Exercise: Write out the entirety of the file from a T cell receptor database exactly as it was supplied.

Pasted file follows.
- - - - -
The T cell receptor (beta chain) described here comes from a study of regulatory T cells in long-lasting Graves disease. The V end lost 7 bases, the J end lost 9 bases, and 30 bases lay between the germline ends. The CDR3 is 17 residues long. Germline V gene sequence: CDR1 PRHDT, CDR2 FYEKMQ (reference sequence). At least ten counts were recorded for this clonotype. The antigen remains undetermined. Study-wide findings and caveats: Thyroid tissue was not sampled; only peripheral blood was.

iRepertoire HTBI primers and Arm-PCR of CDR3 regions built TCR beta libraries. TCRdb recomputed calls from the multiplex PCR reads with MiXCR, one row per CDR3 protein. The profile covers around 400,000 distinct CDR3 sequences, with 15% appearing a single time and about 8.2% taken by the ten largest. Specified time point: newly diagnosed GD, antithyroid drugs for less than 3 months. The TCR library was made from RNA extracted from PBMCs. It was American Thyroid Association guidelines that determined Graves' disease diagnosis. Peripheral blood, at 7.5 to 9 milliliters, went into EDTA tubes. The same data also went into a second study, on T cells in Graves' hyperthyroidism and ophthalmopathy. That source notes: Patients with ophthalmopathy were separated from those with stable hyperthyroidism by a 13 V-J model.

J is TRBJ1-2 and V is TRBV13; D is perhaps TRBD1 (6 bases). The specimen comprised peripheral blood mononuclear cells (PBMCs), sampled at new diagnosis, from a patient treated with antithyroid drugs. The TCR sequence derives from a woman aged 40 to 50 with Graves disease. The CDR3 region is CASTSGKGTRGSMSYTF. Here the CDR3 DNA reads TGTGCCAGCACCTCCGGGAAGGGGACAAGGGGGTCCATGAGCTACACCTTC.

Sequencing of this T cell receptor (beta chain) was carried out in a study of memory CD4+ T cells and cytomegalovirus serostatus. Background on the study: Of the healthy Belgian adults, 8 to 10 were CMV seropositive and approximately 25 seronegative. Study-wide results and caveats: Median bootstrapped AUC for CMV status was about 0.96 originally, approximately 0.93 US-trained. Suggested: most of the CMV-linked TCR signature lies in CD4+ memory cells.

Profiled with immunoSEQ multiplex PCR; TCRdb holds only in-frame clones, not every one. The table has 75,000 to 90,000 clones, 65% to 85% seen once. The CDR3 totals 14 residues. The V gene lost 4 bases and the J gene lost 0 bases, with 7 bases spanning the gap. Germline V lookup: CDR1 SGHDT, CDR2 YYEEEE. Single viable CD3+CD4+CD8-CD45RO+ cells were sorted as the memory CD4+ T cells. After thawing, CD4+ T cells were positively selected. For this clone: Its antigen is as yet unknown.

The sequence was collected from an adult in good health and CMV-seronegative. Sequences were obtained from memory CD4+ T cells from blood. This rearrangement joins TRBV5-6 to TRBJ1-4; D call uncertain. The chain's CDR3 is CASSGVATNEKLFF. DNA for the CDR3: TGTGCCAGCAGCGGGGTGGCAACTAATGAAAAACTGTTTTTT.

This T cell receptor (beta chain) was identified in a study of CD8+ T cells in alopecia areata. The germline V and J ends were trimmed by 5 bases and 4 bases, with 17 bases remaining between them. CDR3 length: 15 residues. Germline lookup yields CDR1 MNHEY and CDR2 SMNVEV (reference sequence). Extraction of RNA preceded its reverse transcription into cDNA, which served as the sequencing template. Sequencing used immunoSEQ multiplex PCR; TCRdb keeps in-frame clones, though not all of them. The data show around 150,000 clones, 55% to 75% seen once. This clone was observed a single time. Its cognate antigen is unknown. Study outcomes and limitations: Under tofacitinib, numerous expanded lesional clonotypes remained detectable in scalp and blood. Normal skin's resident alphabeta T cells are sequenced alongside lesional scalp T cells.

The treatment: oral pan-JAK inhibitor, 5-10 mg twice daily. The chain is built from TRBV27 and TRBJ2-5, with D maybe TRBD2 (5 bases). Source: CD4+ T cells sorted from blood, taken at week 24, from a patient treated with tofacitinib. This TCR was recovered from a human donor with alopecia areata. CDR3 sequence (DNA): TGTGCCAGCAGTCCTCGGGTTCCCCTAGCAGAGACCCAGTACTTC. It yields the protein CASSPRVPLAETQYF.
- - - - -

The T cell receptor (beta chain) described here comes from a study of regulatory T cells in long-lasting Graves disease. The V end lost 7 bases, the J end lost 9 bases, and 30 bases lay between the germline ends. The CDR3 is 17 residues long. Germline V gene sequence: CDR1 PRHDT, CDR2 FYEKMQ (reference sequence). At least ten counts were recorded for this clonotype. The antigen remains undetermined. Study-wide findings and caveats: Thyroid tissue was not sampled; only peripheral blood was.

iRepertoire HTBI primers and Arm-PCR of CDR3 regions built TCR beta libraries. TCRdb recomputed calls from the multiplex PCR reads with MiXCR, one row per CDR3 protein. The profile covers around 400,000 distinct CDR3 sequences, with 15% appearing a single time and about 8.2% taken by the ten largest. Specified time point: newly diagnosed GD, antithyroid drugs for less than 3 months. The TCR library was made from RNA extracted from PBMCs. It was American Thyroid Association guidelines that determined Graves' disease diagnosis. Peripheral blood, at 7.5 to 9 milliliters, went into EDTA tubes. The same data also went into a second study, on T cells in Graves' hyperthyroidism and ophthalmopathy. That source notes: Patients with ophthalmopathy were separated from those with stable hyperthyroidism by a 13 V-J model.

J is TRBJ1-2 and V is TRBV13; D is perhaps TRBD1 (6 bases). The specimen comprised peripheral blood mononuclear cells (PBMCs), sampled at new diagnosis, from a patient treated with antithyroid drugs. The TCR sequence derives from a woman aged 40 to 50 with Graves disease. The CDR3 region is CASTSGKGTRGSMSYTF. Here the CDR3 DNA reads TGTGCCAGCACCTCCGGGAAGGGGACAAGGGGGTCCATGAGCTACACCTTC.

Sequencing of this T cell receptor (beta chain) was carried out in a study of memory CD4+ T cells and cytomegalovirus serostatus. Background on the study: Of the healthy Belgian adults, 8 to 10 were CMV seropositive and approximately 25 seronegative. Study-wide results and caveats: Median bootstrapped AUC for CMV status was about 0.96 originally, approximately 0.93 US-trained. Suggested: most of the CMV-linked TCR signature lies in CD4+ memory cells.

Profiled with immunoSEQ multiplex PCR; TCRdb holds only in-frame clones, not every one. The table has 75,000 to 90,000 clones, 65% to 85% seen once. The CDR3 totals 14 residues. The V gene lost 4 bases and the J gene lost 0 bases, with 7 bases spanning the gap. Germline V lookup: CDR1 SGHDT, CDR2 YYEEEE. Single viable CD3+CD4+CD8-CD45RO+ cells were sorted as the memory CD4+ T cells. After thawing, CD4+ T cells were positively selected. For this clone: Its antigen is as yet unknown.

The sequence was collected from an adult in good health and CMV-seronegative. Sequences were obtained from memory CD4+ T cells from blood. This rearrangement joins TRBV5-6 to TRBJ1-4; D call uncertain. The chain's CDR3 is CASSGVATNEKLFF. DNA for the CDR3: TGTGCCAGCAGCGGGGTGGCAACTAATGAAAAACTGTTTTTT.

This T cell receptor (beta chain) was identified in a study of CD8+ T cells in alopecia areata. The germline V and J ends were trimmed by 5 bases and 4 bases, with 17 bases remaining between them. CDR3 length: 15 residues. Germline lookup yields CDR1 MNHEY and CDR2 SMNVEV (reference sequence). Extraction of RNA preceded its reverse transcription into cDNA, which served as the sequencing template. Sequencing used immunoSEQ multiplex PCR; TCRdb keeps in-frame clones, though not all of them. The data show around 150,000 clones, 55% to 75% seen once. This clone was observed a single time. Its cognate antigen is unknown. Study outcomes and limitations: Under tofacitinib, numerous expanded lesional clonotypes remained detectable in scalp and blood. Normal skin's resident alphabeta T cells are sequenced alongside lesional scalp T cells.

The treatment: oral pan-JAK inhibitor, 5-10 mg twice daily. The chain is built from TRBV27 and TRBJ2-5, with D maybe TRBD2 (5 bases). Source: CD4+ T cells sorted from blood, taken at week 24, from a patient treated with tofacitinib. This TCR was recovered from a human donor with alopecia areata. CDR3 sequence (DNA): TGTGCCAGCAGTCCTCGGGTTCCCCTAGCAGAGACCCAGTACTTC. It yields the protein CASSPRVPLAETQYF.